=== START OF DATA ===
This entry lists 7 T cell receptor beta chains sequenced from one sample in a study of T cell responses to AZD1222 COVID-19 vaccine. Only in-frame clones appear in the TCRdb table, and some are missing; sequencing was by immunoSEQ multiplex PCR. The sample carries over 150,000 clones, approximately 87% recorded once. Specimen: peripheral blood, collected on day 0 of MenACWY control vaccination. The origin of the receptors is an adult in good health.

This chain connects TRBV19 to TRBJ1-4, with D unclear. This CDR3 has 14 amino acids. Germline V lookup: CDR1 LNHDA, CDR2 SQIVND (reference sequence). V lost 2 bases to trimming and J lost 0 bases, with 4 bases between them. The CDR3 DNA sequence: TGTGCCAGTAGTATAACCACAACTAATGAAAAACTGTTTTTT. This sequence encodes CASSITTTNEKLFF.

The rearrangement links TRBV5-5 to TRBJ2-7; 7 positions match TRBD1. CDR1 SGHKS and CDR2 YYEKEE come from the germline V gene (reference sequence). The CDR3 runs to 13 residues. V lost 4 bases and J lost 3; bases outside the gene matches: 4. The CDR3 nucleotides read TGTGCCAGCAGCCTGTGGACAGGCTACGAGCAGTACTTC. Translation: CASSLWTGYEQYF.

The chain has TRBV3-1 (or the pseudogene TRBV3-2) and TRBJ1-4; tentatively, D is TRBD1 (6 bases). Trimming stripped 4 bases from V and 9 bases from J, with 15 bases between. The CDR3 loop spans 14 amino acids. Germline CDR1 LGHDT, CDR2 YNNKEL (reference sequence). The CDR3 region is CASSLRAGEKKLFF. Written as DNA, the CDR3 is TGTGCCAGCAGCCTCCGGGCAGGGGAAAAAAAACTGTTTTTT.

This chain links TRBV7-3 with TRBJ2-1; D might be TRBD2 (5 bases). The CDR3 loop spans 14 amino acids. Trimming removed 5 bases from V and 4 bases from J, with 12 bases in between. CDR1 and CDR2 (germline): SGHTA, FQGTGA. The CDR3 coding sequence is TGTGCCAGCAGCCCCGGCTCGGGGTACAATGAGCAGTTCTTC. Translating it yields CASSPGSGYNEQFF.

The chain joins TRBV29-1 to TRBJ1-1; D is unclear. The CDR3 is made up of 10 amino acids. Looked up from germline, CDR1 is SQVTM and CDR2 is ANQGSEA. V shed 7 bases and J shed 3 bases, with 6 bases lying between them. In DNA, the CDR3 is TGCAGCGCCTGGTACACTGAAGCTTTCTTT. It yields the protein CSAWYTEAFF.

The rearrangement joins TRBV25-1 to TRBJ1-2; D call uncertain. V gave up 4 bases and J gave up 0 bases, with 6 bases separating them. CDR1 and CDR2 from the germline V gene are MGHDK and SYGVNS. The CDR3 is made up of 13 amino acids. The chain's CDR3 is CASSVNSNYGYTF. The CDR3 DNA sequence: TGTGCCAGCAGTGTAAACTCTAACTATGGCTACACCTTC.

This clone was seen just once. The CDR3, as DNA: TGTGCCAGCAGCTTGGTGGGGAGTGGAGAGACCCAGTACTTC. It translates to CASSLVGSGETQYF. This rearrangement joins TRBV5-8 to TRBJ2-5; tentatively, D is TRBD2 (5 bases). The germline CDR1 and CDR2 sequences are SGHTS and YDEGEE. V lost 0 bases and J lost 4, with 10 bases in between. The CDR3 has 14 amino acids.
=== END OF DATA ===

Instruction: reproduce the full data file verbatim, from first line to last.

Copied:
This entry lists 7 T cell receptor beta chains sequenced from one sample in a study of T cell responses to AZD1222 COVID-19 vaccine. Only in-frame clones appear in the TCRdb table, and some are missing; sequencing was by immunoSEQ multiplex PCR. The sample carries over 150,000 clones, approximately 87% recorded once. Specimen: peripheral blood, collected on day 0 of MenACWY control vaccination. The origin of the receptors is an adult in good health.

This chain connects TRBV19 to TRBJ1-4, with D unclear. This CDR3 has 14 amino acids. Germline V lookup: CDR1 LNHDA, CDR2 SQIVND (reference sequence). V lost 2 bases to trimming and J lost 0 bases, with 4 bases between them. The CDR3 DNA sequence: TGTGCCAGTAGTATAACCACAACTAATGAAAAACTGTTTTTT. This sequence encodes CASSITTTNEKLFF.

The rearrangement links TRBV5-5 to TRBJ2-7; 7 positions match TRBD1. CDR1 SGHKS and CDR2 YYEKEE come from the germline V gene (reference sequence). The CDR3 runs to 13 residues. V lost 4 bases and J lost 3; bases outside the gene matches: 4. The CDR3 nucleotides read TGTGCCAGCAGCCTGTGGACAGGCTACGAGCAGTACTTC. Translation: CASSLWTGYEQYF.

The chain has TRBV3-1 (or the pseudogene TRBV3-2) and TRBJ1-4; tentatively, D is TRBD1 (6 bases). Trimming stripped 4 bases from V and 9 bases from J, with 15 bases between. The CDR3 loop spans 14 amino acids. Germline CDR1 LGHDT, CDR2 YNNKEL (reference sequence). The CDR3 region is CASSLRAGEKKLFF. Written as DNA, the CDR3 is TGTGCCAGCAGCCTCCGGGCAGGGGAAAAAAAACTGTTTTTT.

This chain links TRBV7-3 with TRBJ2-1; D might be TRBD2 (5 bases). The CDR3 loop spans 14 amino acids. Trimming removed 5 bases from V and 4 bases from J, with 12 bases in between. CDR1 and CDR2 (germline): SGHTA, FQGTGA. The CDR3 coding sequence is TGTGCCAGCAGCCCCGGCTCGGGGTACAATGAGCAGTTCTTC. Translating it yields CASSPGSGYNEQFF.

The chain joins TRBV29-1 to TRBJ1-1; D is unclear. The CDR3 is made up of 10 amino acids. Looked up from germline, CDR1 is SQVTM and CDR2 is ANQGSEA. V shed 7 bases and J shed 3 bases, with 6 bases lying between them. In DNA, the CDR3 is TGCAGCGCCTGGTACACTGAAGCTTTCTTT. It yields the protein CSAWYTEAFF.

The rearrangement joins TRBV25-1 to TRBJ1-2; D call uncertain. V gave up 4 bases and J gave up 0 bases, with 6 bases separating them. CDR1 and CDR2 from the germline V gene are MGHDK and SYGVNS. The CDR3 is made up of 13 amino acids. The chain's CDR3 is CASSVNSNYGYTF. The CDR3 DNA sequence: TGTGCCAGCAGTGTAAACTCTAACTATGGCTACACCTTC.

This clone was seen just once. The CDR3, as DNA: TGTGCCAGCAGCTTGGTGGGGAGTGGAGAGACCCAGTACTTC. It translates to CASSLVGSGETQYF. This rearrangement joins TRBV5-8 to TRBJ2-5; tentatively, D is TRBD2 (5 bases). The germline CDR1 and CDR2 sequences are SGHTS and YDEGEE. V lost 0 bases and J lost 4, with 10 bases in between. The CDR3 has 14 amino acids.